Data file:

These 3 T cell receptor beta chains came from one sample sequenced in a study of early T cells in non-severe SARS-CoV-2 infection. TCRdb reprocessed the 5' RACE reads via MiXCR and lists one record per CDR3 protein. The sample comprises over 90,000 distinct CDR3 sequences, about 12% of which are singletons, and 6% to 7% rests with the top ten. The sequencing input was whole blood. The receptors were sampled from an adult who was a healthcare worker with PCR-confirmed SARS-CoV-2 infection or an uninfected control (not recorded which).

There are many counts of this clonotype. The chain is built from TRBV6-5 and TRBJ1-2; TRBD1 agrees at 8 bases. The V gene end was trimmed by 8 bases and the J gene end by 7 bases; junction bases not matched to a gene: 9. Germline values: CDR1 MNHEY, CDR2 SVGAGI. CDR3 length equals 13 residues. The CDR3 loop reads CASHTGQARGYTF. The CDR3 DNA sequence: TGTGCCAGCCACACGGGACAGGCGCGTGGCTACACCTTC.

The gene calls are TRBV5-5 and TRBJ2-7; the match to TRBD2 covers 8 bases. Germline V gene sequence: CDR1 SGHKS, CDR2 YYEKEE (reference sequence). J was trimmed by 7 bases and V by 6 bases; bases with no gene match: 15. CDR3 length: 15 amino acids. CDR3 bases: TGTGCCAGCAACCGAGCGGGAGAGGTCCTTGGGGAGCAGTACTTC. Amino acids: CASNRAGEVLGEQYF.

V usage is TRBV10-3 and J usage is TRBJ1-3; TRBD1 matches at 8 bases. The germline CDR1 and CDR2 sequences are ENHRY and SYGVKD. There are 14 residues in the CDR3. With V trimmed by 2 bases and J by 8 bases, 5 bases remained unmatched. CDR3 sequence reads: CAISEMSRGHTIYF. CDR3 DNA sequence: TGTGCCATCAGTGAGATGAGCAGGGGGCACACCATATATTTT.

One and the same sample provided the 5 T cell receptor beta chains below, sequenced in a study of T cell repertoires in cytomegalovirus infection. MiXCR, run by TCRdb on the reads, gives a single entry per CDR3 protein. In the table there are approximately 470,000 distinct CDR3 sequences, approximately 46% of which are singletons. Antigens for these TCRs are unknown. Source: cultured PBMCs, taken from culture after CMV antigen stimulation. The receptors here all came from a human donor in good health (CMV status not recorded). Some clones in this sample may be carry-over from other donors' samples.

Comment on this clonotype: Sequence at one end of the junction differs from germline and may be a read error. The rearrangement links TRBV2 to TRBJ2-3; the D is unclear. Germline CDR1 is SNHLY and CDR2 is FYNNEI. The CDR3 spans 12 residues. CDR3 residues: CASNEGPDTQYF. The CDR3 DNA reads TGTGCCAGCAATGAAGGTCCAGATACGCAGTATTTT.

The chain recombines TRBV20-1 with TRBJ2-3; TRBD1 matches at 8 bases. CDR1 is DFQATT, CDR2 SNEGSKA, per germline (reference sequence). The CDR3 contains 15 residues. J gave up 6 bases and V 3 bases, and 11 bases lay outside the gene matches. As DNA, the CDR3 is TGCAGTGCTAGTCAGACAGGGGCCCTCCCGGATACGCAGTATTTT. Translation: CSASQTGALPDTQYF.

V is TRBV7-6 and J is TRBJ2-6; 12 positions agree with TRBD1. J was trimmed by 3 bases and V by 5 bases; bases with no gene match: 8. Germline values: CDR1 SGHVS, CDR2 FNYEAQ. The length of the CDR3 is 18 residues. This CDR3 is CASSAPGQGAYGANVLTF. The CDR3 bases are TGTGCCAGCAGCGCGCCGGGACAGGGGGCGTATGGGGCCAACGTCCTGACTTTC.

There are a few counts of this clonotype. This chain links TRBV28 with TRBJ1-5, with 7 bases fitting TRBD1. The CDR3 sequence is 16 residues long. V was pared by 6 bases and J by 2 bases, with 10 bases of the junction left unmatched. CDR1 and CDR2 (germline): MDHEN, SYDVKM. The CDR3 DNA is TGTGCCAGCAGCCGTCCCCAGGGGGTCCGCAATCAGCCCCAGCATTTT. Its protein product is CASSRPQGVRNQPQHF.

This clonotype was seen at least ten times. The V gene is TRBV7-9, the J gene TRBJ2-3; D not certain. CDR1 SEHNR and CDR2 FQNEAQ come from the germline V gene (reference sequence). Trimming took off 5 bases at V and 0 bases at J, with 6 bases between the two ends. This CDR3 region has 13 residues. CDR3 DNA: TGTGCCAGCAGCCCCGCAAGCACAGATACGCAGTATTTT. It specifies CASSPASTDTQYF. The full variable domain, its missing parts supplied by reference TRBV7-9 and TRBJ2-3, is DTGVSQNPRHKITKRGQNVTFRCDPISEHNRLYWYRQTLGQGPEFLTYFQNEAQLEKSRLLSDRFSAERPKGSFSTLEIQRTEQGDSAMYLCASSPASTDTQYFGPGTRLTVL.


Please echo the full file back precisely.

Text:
These 3 T cell receptor beta chains came from one sample sequenced in a study of early T cells in non-severe SARS-CoV-2 infection. TCRdb reprocessed the 5' RACE reads via MiXCR and lists one record per CDR3 protein. The sample comprises over 90,000 distinct CDR3 sequences, about 12% of which are singletons, and 6% to 7% rests with the top ten. The sequencing input was whole blood. The receptors were sampled from an adult who was a healthcare worker with PCR-confirmed SARS-CoV-2 infection or an uninfected control (not recorded which).

There are many counts of this clonotype. The chain is built from TRBV6-5 and TRBJ1-2; TRBD1 agrees at 8 bases. The V gene end was trimmed by 8 bases and the J gene end by 7 bases; junction bases not matched to a gene: 9. Germline values: CDR1 MNHEY, CDR2 SVGAGI. CDR3 length equals 13 residues. The CDR3 loop reads CASHTGQARGYTF. The CDR3 DNA sequence: TGTGCCAGCCACACGGGACAGGCGCGTGGCTACACCTTC.

The gene calls are TRBV5-5 and TRBJ2-7; the match to TRBD2 covers 8 bases. Germline V gene sequence: CDR1 SGHKS, CDR2 YYEKEE (reference sequence). J was trimmed by 7 bases and V by 6 bases; bases with no gene match: 15. CDR3 length: 15 amino acids. CDR3 bases: TGTGCCAGCAACCGAGCGGGAGAGGTCCTTGGGGAGCAGTACTTC. Amino acids: CASNRAGEVLGEQYF.

V usage is TRBV10-3 and J usage is TRBJ1-3; TRBD1 matches at 8 bases. The germline CDR1 and CDR2 sequences are ENHRY and SYGVKD. There are 14 residues in the CDR3. With V trimmed by 2 bases and J by 8 bases, 5 bases remained unmatched. CDR3 sequence reads: CAISEMSRGHTIYF. CDR3 DNA sequence: TGTGCCATCAGTGAGATGAGCAGGGGGCACACCATATATTTT.

One and the same sample provided the 5 T cell receptor beta chains below, sequenced in a study of T cell repertoires in cytomegalovirus infection. MiXCR, run by TCRdb on the reads, gives a single entry per CDR3 protein. In the table there are approximately 470,000 distinct CDR3 sequences, approximately 46% of which are singletons. Antigens for these TCRs are unknown. Source: cultured PBMCs, taken from culture after CMV antigen stimulation. The receptors here all came from a human donor in good health (CMV status not recorded). Some clones in this sample may be carry-over from other donors' samples.

Comment on this clonotype: Sequence at one end of the junction differs from germline and may be a read error. The rearrangement links TRBV2 to TRBJ2-3; the D is unclear. Germline CDR1 is SNHLY and CDR2 is FYNNEI. The CDR3 spans 12 residues. CDR3 residues: CASNEGPDTQYF. The CDR3 DNA reads TGTGCCAGCAATGAAGGTCCAGATACGCAGTATTTT.

The chain recombines TRBV20-1 with TRBJ2-3; TRBD1 matches at 8 bases. CDR1 is DFQATT, CDR2 SNEGSKA, per germline (reference sequence). The CDR3 contains 15 residues. J gave up 6 bases and V 3 bases, and 11 bases lay outside the gene matches. As DNA, the CDR3 is TGCAGTGCTAGTCAGACAGGGGCCCTCCCGGATACGCAGTATTTT. Translation: CSASQTGALPDTQYF.

V is TRBV7-6 and J is TRBJ2-6; 12 positions agree with TRBD1. J was trimmed by 3 bases and V by 5 bases; bases with no gene match: 8. Germline values: CDR1 SGHVS, CDR2 FNYEAQ. The length of the CDR3 is 18 residues. This CDR3 is CASSAPGQGAYGANVLTF. The CDR3 bases are TGTGCCAGCAGCGCGCCGGGACAGGGGGCGTATGGGGCCAACGTCCTGACTTTC.

There are a few counts of this clonotype. This chain links TRBV28 with TRBJ1-5, with 7 bases fitting TRBD1. The CDR3 sequence is 16 residues long. V was pared by 6 bases and J by 2 bases, with 10 bases of the junction left unmatched. CDR1 and CDR2 (germline): MDHEN, SYDVKM. The CDR3 DNA is TGTGCCAGCAGCCGTCCCCAGGGGGTCCGCAATCAGCCCCAGCATTTT. Its protein product is CASSRPQGVRNQPQHF.

This clonotype was seen at least ten times. The V gene is TRBV7-9, the J gene TRBJ2-3; D not certain. CDR1 SEHNR and CDR2 FQNEAQ come from the germline V gene (reference sequence). Trimming took off 5 bases at V and 0 bases at J, with 6 bases between the two ends. This CDR3 region has 13 residues. CDR3 DNA: TGTGCCAGCAGCCCCGCAAGCACAGATACGCAGTATTTT. It specifies CASSPASTDTQYF. The full variable domain, its missing parts supplied by reference TRBV7-9 and TRBJ2-3, is DTGVSQNPRHKITKRGQNVTFRCDPISEHNRLYWYRQTLGQGPEFLTYFQNEAQLEKSRLLSDRFSAERPKGSFSTLEIQRTEQGDSAMYLCASSPASTDTQYFGPGTRLTVL.